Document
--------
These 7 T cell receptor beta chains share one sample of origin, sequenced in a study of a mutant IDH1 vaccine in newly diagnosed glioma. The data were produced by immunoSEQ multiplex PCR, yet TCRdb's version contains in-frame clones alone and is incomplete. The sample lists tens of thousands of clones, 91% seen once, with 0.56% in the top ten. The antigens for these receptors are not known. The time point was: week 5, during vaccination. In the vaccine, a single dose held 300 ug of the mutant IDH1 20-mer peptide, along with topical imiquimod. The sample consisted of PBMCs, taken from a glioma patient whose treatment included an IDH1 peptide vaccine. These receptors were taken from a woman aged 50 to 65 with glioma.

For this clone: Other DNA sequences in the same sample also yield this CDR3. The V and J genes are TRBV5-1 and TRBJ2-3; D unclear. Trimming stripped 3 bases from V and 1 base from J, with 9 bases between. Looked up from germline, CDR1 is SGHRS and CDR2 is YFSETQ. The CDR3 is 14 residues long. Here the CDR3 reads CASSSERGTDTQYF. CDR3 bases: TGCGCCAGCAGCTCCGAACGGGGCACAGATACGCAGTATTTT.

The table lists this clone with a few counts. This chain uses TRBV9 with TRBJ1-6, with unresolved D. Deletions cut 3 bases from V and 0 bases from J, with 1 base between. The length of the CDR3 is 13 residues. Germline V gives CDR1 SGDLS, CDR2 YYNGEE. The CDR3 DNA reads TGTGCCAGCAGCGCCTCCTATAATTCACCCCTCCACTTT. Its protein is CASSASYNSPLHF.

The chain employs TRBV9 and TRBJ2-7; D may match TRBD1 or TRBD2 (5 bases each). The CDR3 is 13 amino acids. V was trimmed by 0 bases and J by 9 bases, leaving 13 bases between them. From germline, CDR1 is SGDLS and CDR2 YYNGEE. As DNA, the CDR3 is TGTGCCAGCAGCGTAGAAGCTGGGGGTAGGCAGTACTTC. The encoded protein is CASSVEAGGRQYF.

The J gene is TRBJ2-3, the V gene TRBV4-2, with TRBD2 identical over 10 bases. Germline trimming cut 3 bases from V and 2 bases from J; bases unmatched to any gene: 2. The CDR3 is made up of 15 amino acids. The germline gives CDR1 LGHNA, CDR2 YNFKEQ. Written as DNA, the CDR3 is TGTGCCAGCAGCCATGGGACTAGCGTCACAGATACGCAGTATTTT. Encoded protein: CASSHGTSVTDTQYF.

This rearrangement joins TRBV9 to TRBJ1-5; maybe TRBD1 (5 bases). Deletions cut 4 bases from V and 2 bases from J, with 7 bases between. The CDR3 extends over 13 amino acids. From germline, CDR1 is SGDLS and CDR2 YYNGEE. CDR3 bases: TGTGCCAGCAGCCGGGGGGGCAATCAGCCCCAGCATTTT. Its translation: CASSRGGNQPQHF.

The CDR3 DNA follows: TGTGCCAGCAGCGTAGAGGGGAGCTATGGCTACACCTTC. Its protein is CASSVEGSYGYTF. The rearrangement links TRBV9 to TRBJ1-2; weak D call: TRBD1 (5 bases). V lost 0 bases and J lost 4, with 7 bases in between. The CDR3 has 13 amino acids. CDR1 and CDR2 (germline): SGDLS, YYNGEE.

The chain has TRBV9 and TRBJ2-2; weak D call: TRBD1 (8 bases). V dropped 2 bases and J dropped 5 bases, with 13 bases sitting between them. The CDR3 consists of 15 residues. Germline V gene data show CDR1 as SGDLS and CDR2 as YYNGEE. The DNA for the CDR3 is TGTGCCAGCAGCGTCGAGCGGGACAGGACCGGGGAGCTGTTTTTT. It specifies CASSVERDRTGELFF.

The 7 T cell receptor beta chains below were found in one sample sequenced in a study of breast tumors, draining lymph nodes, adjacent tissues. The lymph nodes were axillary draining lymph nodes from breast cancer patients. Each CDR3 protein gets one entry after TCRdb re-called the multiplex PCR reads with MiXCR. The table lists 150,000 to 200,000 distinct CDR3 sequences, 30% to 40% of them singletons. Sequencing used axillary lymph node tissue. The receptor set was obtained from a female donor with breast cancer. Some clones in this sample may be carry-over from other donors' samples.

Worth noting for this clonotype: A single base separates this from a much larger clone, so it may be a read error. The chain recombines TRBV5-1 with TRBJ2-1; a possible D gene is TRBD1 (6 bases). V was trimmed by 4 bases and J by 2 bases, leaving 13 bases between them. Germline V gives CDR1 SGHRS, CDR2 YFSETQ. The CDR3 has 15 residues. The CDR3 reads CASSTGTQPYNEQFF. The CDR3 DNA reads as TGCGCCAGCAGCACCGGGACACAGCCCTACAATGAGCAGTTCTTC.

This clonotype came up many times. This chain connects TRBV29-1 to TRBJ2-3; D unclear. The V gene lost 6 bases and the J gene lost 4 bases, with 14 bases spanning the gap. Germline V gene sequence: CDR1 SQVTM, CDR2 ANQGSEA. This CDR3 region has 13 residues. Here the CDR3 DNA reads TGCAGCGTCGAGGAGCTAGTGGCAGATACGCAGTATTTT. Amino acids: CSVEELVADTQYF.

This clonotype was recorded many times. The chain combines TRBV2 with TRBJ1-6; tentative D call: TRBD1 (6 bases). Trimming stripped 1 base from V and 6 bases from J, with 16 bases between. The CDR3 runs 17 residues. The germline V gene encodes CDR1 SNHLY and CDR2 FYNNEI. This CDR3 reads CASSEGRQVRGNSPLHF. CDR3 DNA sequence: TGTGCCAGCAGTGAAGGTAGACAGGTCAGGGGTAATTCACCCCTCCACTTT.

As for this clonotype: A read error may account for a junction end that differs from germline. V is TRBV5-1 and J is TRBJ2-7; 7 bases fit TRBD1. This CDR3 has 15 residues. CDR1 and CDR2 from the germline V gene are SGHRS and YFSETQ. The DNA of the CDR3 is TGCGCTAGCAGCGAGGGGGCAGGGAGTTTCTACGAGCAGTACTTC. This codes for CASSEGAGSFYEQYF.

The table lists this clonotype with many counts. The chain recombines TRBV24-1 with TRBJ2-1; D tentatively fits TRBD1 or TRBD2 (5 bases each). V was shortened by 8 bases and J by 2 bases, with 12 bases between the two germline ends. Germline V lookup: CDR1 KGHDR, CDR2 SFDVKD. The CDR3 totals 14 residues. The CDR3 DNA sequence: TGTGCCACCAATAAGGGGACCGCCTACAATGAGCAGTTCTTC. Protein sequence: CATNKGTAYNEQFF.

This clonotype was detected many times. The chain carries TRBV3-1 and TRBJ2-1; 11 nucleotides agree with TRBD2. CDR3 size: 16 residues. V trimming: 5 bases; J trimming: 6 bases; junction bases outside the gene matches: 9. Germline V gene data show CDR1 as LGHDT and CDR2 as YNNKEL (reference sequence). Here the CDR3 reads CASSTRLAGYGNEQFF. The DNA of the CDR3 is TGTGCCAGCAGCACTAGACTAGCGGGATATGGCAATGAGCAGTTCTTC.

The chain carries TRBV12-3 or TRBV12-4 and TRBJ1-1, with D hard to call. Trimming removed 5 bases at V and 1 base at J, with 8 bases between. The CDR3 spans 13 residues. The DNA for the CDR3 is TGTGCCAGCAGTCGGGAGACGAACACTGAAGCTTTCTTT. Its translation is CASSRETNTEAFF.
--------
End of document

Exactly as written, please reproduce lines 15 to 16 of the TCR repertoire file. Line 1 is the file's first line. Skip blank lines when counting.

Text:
This clonotype was detected many times. The chain carries TRBV3-1 and TRBJ2-1; 11 nucleotides agree with TRBD2. CDR3 size: 16 residues. V trimming: 5 bases; J trimming: 6 bases; junction bases outside the gene matches: 9. Germline V gene data show CDR1 as LGHDT and CDR2 as YNNKEL (reference sequence). Here the CDR3 reads CASSTRLAGYGNEQFF. The DNA of the CDR3 is TGTGCCAGCAGCACTAGACTAGCGGGATATGGCAATGAGCAGTTCTTC.

The chain carries TRBV12-3 or TRBV12-4 and TRBJ1-1, with D hard to call. Trimming removed 5 bases at V and 1 base at J, with 8 bases between. The CDR3 spans 13 residues. The DNA for the CDR3 is TGTGCCAGCAGTCGGGAGACGAACACTGAAGCTTTCTTT. Its translation is CASSRETNTEAFF.